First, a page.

June 1, 2023

The European Union stands ready to work with India to ease the administrative burden on businesses while enforcing its Carbon Boundary Adjustment Mechanism (CBAM), which aims to impose tariffs on high-carbon imports entering the 27-member bloc.

The proposal to address the issue comes after the Mint said India was considering imposing retaliatory tariffs on EU imports in response to a carbon tax that India called “undue discrimination” against developing countries.

“We are interested in continuing fruitful negotiations with the Government of India and Indian industry. We would like to have an open conversation, taking into account the common goal of reducing greenhouse gas (GHG) emissions on a global scale, and we are ready to contribute to the understanding and implementation of the system as much as possible,” said the EU representative.

The CBAM regulation provides for the possibility of signing an agreement with the EU in order to better understand the carbon prices in these countries. This could help reduce the administrative burden on operators, the official added.

However, the EU’s first carbon tax raised concerns among industry experts who feared it could hurt trade, especially India’s metals exports to the 27-member bloc after it was introduced.

“CBAM is completed, only notification remains. From October 1 this year, all exports of steel, aluminum, etc. will be controlled and Indian exporters will declare the carbon content per ton of these products to their importers. But from January 1, 2026, taxes will begin. This means that the transition period is for getting the correct data. The default tax rate in the EU is €100 per ton,” said Ajay Srivastava, co-founder of the Global Trade Research Initiative (GTRI).

Stating that the CBAM is neither a trading tool nor a protectionist tool, the EU official mentioned above clarified that the measure was taken to help combat climate change and will be applied impartially in a way that is not arbitrary or unjustified. discrimination against producers from third countries or a disguised trade restriction, the official added.

“It helps fight climate change in three ways: first and foremost, it reduces the risk that European efforts to fight climate change will be offset by carbon leakage. Any carbon price paid by a third country producer, be it the market price from the Emissions Trading System (ETS) or the carbon tax, is 100% deductible from the CBAM, encouraging third countries to adopt similar carbon pricing policies. Third countries with the same prevailing carbon price will ensure that their producers actually pay no CBAM fees at all. Finally, it can also provide incentives for third-country producers to reduce their carbon footprint. Any reduction in their emissions will reduce the number of CBAM certificates that the importer will have to submit,” the official explained.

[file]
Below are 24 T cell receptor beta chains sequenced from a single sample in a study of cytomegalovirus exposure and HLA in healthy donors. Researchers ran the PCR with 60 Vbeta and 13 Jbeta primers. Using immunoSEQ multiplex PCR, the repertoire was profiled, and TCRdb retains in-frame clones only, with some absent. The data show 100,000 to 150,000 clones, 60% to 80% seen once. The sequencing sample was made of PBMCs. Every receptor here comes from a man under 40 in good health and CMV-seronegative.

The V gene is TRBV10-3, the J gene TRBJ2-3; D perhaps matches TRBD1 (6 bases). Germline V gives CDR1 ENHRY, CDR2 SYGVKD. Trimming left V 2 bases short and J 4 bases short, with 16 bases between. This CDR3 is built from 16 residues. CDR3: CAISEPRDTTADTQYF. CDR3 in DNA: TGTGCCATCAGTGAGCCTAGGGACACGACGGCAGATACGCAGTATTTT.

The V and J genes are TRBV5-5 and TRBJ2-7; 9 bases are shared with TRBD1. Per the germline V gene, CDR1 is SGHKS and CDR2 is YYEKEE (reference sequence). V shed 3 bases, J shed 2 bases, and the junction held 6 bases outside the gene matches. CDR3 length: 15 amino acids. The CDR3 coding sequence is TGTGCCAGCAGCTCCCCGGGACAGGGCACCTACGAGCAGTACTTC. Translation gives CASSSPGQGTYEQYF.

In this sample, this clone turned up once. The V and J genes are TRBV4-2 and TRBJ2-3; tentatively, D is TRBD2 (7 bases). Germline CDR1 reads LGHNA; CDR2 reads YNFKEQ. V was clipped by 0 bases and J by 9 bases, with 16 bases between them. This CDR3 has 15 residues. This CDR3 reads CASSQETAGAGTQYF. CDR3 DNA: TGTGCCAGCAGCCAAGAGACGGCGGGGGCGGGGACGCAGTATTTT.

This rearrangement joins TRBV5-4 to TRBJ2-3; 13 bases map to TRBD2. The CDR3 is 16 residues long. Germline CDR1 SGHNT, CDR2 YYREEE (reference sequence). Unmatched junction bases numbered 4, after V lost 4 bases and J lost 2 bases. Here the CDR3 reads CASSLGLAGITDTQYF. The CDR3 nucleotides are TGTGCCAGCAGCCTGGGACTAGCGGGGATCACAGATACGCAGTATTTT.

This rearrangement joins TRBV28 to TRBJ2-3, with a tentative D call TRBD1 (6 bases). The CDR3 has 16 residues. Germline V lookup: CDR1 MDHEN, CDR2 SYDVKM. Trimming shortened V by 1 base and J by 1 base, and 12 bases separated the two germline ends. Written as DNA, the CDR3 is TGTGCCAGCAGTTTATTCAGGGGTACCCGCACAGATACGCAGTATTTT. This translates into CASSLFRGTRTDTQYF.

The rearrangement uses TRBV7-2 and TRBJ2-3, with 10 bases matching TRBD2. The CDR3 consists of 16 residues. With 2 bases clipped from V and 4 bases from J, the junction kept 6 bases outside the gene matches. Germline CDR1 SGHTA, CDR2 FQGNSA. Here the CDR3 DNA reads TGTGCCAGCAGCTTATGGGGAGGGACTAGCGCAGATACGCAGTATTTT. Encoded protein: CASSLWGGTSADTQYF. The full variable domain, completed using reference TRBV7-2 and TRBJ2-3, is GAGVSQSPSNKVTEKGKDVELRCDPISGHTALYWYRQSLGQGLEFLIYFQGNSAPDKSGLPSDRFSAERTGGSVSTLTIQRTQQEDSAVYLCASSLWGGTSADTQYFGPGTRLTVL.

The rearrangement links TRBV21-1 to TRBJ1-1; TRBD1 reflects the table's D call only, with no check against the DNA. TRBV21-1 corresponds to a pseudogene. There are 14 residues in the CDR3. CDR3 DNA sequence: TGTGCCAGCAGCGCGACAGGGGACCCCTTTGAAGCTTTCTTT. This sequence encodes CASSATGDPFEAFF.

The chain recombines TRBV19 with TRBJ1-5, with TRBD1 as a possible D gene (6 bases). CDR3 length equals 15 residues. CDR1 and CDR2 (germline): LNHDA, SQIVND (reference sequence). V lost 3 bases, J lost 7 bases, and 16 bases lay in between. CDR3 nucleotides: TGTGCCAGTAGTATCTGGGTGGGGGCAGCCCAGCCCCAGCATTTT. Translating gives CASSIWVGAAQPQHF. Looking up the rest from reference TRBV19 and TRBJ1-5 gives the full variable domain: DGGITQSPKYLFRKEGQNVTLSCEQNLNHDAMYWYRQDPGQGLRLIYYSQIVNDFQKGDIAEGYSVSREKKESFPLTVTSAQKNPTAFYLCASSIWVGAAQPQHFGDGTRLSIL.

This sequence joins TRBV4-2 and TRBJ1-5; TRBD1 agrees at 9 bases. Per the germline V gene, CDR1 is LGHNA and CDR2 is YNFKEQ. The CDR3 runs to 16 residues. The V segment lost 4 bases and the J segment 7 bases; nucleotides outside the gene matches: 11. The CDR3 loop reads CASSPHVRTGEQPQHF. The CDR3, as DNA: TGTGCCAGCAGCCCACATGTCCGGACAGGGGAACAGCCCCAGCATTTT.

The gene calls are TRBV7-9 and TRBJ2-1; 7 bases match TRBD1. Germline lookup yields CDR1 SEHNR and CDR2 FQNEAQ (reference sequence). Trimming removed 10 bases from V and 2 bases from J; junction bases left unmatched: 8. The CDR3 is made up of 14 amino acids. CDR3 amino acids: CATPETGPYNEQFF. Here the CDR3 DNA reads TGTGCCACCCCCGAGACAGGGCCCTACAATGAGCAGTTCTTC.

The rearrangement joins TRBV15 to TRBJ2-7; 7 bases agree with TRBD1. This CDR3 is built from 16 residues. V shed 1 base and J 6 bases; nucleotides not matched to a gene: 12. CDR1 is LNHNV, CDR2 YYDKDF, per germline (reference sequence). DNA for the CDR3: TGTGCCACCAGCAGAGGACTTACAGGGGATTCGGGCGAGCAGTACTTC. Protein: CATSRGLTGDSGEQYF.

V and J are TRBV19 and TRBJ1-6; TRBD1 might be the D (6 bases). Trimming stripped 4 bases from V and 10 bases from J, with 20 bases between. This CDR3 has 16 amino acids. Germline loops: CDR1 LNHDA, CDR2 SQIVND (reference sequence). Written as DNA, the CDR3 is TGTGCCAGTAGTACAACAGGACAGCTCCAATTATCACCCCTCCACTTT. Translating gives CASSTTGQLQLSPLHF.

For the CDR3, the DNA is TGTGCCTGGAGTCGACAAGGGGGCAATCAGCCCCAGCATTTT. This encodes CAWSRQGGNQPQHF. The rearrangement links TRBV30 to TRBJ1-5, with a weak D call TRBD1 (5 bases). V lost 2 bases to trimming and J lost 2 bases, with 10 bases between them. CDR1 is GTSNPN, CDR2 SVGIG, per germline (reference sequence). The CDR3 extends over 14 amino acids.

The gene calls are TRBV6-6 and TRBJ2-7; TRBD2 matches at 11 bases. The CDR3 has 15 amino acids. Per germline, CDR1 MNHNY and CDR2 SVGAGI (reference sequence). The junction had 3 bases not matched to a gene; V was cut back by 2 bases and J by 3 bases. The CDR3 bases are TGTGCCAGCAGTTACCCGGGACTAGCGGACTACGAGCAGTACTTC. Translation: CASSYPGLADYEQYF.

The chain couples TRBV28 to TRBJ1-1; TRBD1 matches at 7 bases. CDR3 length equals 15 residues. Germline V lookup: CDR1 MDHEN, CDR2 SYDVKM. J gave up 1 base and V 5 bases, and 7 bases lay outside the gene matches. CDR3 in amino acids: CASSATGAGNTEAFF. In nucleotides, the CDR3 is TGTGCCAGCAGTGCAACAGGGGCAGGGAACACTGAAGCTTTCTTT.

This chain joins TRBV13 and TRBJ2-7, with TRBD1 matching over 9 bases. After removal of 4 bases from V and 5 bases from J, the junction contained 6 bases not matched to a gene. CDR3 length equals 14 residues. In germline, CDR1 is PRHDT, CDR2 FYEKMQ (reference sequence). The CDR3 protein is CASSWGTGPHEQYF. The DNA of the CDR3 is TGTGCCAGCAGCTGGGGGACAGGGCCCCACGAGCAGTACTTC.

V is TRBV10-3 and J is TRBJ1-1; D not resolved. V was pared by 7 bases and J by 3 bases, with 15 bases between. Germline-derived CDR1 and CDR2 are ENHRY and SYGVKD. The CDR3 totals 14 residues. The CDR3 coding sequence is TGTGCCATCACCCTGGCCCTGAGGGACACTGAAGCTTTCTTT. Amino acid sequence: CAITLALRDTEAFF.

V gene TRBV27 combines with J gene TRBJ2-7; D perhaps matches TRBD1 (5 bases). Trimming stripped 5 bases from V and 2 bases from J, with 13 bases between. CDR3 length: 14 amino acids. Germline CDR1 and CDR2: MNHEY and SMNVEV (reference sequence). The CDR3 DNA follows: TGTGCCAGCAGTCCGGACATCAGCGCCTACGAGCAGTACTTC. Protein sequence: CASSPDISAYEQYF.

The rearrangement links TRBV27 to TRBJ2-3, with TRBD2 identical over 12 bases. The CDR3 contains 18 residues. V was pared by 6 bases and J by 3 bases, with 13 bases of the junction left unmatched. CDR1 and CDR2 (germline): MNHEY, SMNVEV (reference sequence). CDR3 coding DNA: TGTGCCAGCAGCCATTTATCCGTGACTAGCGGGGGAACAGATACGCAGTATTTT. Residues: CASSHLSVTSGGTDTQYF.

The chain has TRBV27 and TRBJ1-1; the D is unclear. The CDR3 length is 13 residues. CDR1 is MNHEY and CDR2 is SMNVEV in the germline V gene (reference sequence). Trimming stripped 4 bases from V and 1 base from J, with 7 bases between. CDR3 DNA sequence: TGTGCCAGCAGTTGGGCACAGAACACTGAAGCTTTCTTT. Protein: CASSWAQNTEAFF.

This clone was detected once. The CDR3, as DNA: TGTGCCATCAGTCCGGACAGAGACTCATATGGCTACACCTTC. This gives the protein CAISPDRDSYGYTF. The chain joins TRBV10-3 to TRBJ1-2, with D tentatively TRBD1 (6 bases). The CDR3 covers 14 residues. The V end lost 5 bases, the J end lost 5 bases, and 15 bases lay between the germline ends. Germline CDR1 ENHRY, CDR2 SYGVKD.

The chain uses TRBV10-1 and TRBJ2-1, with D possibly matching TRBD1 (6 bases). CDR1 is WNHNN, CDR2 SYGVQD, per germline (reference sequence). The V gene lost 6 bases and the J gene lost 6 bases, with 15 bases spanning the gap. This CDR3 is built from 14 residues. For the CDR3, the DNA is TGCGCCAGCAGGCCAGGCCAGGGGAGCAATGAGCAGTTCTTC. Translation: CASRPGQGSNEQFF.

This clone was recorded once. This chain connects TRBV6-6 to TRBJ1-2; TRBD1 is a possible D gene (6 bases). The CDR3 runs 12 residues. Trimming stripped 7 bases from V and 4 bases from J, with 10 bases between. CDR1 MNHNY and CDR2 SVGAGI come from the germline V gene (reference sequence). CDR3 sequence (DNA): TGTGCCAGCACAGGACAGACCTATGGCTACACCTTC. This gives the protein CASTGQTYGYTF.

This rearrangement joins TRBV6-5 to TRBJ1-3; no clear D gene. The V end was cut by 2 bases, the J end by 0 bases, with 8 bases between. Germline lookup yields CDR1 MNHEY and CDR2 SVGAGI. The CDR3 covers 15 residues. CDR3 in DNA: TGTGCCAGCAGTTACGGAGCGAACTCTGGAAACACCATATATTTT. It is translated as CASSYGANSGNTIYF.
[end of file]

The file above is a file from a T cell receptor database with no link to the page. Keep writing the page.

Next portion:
In defending the CBAM, the EU representative stated that, in accordance with the case law of the WTO, members can take measures to protect the environment, human health and life, if such measures fall under one of the established exceptions to the rules of the GATT.

“These exceptions, which are quite strict in that the measure must be of a truly environmental (climate) and not objective protectionist nature, and must be applied impartially to avoid that they constitute arbitrary or unjustified discrimination or a trade restriction in disguise. added the representatives of the EU.

However, while challenging the carbon tax at the WTO, India said in a statement that any measures taken to combat climate change, including unilateral ones, should not constitute a means of “arbitrary or unjustified discrimination or disguised restriction of international trade.”

The EU representative further explained that the slow and gradual implementation of CBAM will allow interested companies to prepare and invest in green technologies in order to receive full compensation for the adjustment.

“In this regard, the EU wishes to continue to support decarbonization globally and in particular to work with India through our EU-India Clean Energy and Climate Partnership, as well as projects such as the Smart Infrastructure for Climate Acceleration programme.” in South Asia with IFC, which will generate several hundred million dollars worth of infrastructure investment – ​​through public and private sector advisory services – in India alone, especially in the energy storage and green finance sectors,” the official added.

However, GTRI believes that CBAM will result in average tariffs in the range of 20-35% for iron, steel and aluminum products compared to the current average bound tariffs of 2.2% agreed by the EU at the WTO for manufacturers.

High tariff walls will disrupt global trade, and developing countries will suffer the most as they produce the most carbon-intensive industries. According to GTRI, global value chains led by developed countries provide cleaner production in developed countries, while the polluting part of the production takes place in developing countries.

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